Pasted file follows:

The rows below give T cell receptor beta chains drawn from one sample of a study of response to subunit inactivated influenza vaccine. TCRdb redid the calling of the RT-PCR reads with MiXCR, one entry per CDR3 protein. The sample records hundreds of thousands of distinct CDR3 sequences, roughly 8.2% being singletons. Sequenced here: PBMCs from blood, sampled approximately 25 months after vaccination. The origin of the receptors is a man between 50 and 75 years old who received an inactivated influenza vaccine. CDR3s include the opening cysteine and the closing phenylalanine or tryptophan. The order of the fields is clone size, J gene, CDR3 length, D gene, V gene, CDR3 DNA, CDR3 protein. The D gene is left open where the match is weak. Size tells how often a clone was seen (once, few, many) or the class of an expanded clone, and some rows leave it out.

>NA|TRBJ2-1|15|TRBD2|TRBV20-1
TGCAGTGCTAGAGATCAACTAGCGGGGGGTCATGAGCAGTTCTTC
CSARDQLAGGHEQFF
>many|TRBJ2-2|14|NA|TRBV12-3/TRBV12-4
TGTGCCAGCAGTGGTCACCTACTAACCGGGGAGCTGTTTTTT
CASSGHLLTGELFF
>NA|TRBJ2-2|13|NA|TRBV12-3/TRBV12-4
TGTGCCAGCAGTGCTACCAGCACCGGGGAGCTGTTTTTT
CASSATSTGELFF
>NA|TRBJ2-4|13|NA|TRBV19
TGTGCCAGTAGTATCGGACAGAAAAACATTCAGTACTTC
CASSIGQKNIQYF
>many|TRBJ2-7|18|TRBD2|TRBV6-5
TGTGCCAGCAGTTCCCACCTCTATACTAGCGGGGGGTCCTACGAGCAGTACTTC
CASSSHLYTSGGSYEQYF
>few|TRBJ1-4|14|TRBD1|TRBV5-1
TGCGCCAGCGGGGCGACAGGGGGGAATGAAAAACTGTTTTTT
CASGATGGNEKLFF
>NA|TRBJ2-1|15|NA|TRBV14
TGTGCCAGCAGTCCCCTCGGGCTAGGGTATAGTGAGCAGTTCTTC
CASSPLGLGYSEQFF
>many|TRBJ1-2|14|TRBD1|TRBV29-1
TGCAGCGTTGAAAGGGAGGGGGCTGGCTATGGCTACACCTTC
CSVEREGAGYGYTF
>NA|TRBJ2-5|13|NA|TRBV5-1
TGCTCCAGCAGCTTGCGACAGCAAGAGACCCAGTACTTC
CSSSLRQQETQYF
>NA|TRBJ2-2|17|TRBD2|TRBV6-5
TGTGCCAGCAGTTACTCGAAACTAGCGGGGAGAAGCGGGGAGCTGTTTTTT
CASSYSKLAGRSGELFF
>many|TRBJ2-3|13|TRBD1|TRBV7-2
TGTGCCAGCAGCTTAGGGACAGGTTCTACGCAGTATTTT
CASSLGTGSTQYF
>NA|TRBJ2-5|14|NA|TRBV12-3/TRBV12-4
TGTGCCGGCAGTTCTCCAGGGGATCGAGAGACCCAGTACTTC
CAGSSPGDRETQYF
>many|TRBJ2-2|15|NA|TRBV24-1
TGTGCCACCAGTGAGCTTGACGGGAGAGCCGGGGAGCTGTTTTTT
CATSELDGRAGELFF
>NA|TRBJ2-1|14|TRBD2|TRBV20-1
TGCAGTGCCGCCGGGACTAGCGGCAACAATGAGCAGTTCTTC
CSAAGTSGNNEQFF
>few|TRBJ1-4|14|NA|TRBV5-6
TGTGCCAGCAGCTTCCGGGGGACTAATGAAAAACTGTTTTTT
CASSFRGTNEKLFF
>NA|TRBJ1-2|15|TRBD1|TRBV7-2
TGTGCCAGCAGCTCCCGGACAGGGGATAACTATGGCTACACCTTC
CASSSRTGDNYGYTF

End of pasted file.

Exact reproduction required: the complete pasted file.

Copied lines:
The rows below give T cell receptor beta chains drawn from one sample of a study of response to subunit inactivated influenza vaccine. TCRdb redid the calling of the RT-PCR reads with MiXCR, one entry per CDR3 protein. The sample records hundreds of thousands of distinct CDR3 sequences, roughly 8.2% being singletons. Sequenced here: PBMCs from blood, sampled approximately 25 months after vaccination. The origin of the receptors is a man between 50 and 75 years old who received an inactivated influenza vaccine. CDR3s include the opening cysteine and the closing phenylalanine or tryptophan. The order of the fields is clone size, J gene, CDR3 length, D gene, V gene, CDR3 DNA, CDR3 protein. The D gene is left open where the match is weak. Size tells how often a clone was seen (once, few, many) or the class of an expanded clone, and some rows leave it out.

>NA|TRBJ2-1|15|TRBD2|TRBV20-1
TGCAGTGCTAGAGATCAACTAGCGGGGGGTCATGAGCAGTTCTTC
CSARDQLAGGHEQFF
>many|TRBJ2-2|14|NA|TRBV12-3/TRBV12-4
TGTGCCAGCAGTGGTCACCTACTAACCGGGGAGCTGTTTTTT
CASSGHLLTGELFF
>NA|TRBJ2-2|13|NA|TRBV12-3/TRBV12-4
TGTGCCAGCAGTGCTACCAGCACCGGGGAGCTGTTTTTT
CASSATSTGELFF
>NA|TRBJ2-4|13|NA|TRBV19
TGTGCCAGTAGTATCGGACAGAAAAACATTCAGTACTTC
CASSIGQKNIQYF
>many|TRBJ2-7|18|TRBD2|TRBV6-5
TGTGCCAGCAGTTCCCACCTCTATACTAGCGGGGGGTCCTACGAGCAGTACTTC
CASSSHLYTSGGSYEQYF
>few|TRBJ1-4|14|TRBD1|TRBV5-1
TGCGCCAGCGGGGCGACAGGGGGGAATGAAAAACTGTTTTTT
CASGATGGNEKLFF
>NA|TRBJ2-1|15|NA|TRBV14
TGTGCCAGCAGTCCCCTCGGGCTAGGGTATAGTGAGCAGTTCTTC
CASSPLGLGYSEQFF
>many|TRBJ1-2|14|TRBD1|TRBV29-1
TGCAGCGTTGAAAGGGAGGGGGCTGGCTATGGCTACACCTTC
CSVEREGAGYGYTF
>NA|TRBJ2-5|13|NA|TRBV5-1
TGCTCCAGCAGCTTGCGACAGCAAGAGACCCAGTACTTC
CSSSLRQQETQYF
>NA|TRBJ2-2|17|TRBD2|TRBV6-5
TGTGCCAGCAGTTACTCGAAACTAGCGGGGAGAAGCGGGGAGCTGTTTTTT
CASSYSKLAGRSGELFF
>many|TRBJ2-3|13|TRBD1|TRBV7-2
TGTGCCAGCAGCTTAGGGACAGGTTCTACGCAGTATTTT
CASSLGTGSTQYF
>NA|TRBJ2-5|14|NA|TRBV12-3/TRBV12-4
TGTGCCGGCAGTTCTCCAGGGGATCGAGAGACCCAGTACTTC
CAGSSPGDRETQYF
>many|TRBJ2-2|15|NA|TRBV24-1
TGTGCCACCAGTGAGCTTGACGGGAGAGCCGGGGAGCTGTTTTTT
CATSELDGRAGELFF
>NA|TRBJ2-1|14|TRBD2|TRBV20-1
TGCAGTGCCGCCGGGACTAGCGGCAACAATGAGCAGTTCTTC
CSAAGTSGNNEQFF
>few|TRBJ1-4|14|NA|TRBV5-6
TGTGCCAGCAGCTTCCGGGGGACTAATGAAAAACTGTTTTTT
CASSFRGTNEKLFF
>NA|TRBJ1-2|15|TRBD1|TRBV7-2
TGTGCCAGCAGCTCCCGGACAGGGGATAACTATGGCTACACCTTC
CASSSRTGDNYGYTF